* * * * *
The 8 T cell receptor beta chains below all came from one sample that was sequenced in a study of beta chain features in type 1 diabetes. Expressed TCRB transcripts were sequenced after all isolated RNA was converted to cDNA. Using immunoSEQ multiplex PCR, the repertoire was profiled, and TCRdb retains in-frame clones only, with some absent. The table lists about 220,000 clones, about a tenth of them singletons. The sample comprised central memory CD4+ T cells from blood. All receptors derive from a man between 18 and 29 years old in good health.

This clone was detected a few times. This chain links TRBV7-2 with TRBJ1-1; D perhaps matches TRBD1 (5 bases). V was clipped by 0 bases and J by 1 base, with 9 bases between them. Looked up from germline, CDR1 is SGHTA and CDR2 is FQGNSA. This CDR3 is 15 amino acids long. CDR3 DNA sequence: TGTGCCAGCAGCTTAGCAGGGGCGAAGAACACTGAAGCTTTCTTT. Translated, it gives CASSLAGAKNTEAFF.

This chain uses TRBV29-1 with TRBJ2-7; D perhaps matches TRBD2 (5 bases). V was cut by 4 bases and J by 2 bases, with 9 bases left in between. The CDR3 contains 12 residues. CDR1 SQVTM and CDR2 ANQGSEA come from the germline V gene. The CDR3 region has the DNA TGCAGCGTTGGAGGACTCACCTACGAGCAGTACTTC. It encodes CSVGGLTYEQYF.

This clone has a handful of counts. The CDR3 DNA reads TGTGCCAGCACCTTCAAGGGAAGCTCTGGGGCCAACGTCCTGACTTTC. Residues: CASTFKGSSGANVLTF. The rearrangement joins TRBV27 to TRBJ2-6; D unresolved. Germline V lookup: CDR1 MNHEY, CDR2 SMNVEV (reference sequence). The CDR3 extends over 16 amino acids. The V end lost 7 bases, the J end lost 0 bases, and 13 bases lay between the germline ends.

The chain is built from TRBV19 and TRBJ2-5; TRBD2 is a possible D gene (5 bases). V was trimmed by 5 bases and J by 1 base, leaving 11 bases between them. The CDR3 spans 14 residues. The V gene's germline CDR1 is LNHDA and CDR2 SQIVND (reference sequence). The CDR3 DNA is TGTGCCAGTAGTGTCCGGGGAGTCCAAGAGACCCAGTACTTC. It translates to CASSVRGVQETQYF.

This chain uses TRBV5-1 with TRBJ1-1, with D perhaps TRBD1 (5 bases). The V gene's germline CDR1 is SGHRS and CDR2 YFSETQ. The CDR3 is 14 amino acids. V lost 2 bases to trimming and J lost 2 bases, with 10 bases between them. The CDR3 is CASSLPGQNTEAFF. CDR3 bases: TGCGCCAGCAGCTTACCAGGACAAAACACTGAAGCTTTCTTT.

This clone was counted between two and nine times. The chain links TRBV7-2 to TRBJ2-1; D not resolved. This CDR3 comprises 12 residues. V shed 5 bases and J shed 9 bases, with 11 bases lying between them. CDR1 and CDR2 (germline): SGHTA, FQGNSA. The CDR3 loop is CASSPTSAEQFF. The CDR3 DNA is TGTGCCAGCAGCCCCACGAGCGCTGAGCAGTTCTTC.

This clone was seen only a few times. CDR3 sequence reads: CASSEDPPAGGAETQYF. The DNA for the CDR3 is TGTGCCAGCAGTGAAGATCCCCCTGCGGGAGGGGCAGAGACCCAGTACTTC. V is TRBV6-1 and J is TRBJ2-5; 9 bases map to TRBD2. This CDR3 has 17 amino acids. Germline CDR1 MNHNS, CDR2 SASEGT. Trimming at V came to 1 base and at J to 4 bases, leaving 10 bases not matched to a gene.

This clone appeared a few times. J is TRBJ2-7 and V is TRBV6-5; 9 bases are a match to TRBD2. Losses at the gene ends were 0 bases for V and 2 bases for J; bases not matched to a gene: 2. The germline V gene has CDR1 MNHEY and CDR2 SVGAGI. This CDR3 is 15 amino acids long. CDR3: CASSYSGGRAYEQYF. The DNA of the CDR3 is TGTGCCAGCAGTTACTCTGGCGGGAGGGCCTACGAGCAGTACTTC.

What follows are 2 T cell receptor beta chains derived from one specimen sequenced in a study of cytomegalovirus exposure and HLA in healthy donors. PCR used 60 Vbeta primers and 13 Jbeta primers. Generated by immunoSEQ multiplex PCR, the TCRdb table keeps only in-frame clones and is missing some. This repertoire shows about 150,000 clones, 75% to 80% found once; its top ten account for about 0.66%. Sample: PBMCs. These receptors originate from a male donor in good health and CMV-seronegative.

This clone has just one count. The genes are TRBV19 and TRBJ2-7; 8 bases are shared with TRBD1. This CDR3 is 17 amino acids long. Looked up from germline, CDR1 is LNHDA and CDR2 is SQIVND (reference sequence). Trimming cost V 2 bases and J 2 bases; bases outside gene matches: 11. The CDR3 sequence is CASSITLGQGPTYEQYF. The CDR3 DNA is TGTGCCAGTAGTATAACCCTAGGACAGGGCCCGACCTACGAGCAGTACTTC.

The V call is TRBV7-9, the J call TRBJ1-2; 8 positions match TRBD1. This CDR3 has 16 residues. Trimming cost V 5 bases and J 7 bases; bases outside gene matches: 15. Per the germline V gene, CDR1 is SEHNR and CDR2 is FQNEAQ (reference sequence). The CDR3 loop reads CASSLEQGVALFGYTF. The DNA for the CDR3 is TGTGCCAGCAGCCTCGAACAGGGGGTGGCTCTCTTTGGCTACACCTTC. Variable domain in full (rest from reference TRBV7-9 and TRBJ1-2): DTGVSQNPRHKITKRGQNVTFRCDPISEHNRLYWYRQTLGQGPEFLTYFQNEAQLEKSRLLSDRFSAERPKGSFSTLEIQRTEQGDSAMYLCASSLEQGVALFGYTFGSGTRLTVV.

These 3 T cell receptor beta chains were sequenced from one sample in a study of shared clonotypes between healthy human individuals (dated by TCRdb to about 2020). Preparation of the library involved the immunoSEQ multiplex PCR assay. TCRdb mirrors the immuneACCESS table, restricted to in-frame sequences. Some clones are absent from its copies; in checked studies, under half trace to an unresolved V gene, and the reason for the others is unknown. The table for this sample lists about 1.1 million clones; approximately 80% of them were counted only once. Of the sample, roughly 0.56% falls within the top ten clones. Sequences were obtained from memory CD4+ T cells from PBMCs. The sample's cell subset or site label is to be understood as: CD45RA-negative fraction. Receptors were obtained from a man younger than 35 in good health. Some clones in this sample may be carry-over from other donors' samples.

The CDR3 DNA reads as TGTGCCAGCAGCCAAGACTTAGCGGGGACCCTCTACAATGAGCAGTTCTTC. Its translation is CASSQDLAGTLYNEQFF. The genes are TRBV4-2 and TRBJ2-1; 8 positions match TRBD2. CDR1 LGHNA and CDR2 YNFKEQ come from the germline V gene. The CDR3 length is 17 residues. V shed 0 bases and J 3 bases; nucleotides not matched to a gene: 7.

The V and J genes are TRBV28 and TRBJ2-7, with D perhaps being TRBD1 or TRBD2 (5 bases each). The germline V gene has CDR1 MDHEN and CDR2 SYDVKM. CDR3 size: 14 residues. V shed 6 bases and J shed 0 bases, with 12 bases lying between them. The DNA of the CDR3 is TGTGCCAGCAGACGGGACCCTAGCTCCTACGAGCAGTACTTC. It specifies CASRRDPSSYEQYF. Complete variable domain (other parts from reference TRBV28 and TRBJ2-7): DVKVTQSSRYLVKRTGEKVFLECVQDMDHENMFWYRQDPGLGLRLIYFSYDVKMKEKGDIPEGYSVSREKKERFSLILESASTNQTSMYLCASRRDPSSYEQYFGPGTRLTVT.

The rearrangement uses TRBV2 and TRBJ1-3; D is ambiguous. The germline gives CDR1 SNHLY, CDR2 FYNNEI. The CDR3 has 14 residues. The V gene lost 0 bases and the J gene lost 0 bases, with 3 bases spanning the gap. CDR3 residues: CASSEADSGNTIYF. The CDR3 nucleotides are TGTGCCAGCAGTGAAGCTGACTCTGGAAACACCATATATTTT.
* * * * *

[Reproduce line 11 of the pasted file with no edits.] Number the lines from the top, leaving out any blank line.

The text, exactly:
This clone has just one count. The genes are TRBV19 and TRBJ2-7; 8 bases are shared with TRBD1. This CDR3 is 17 amino acids long. Looked up from germline, CDR1 is LNHDA and CDR2 is SQIVND (reference sequence). Trimming cost V 2 bases and J 2 bases; bases outside gene matches: 11. The CDR3 sequence is CASSITLGQGPTYEQYF. The CDR3 DNA is TGTGCCAGTAGTATAACCCTAGGACAGGGCCCGACCTACGAGCAGTACTTC.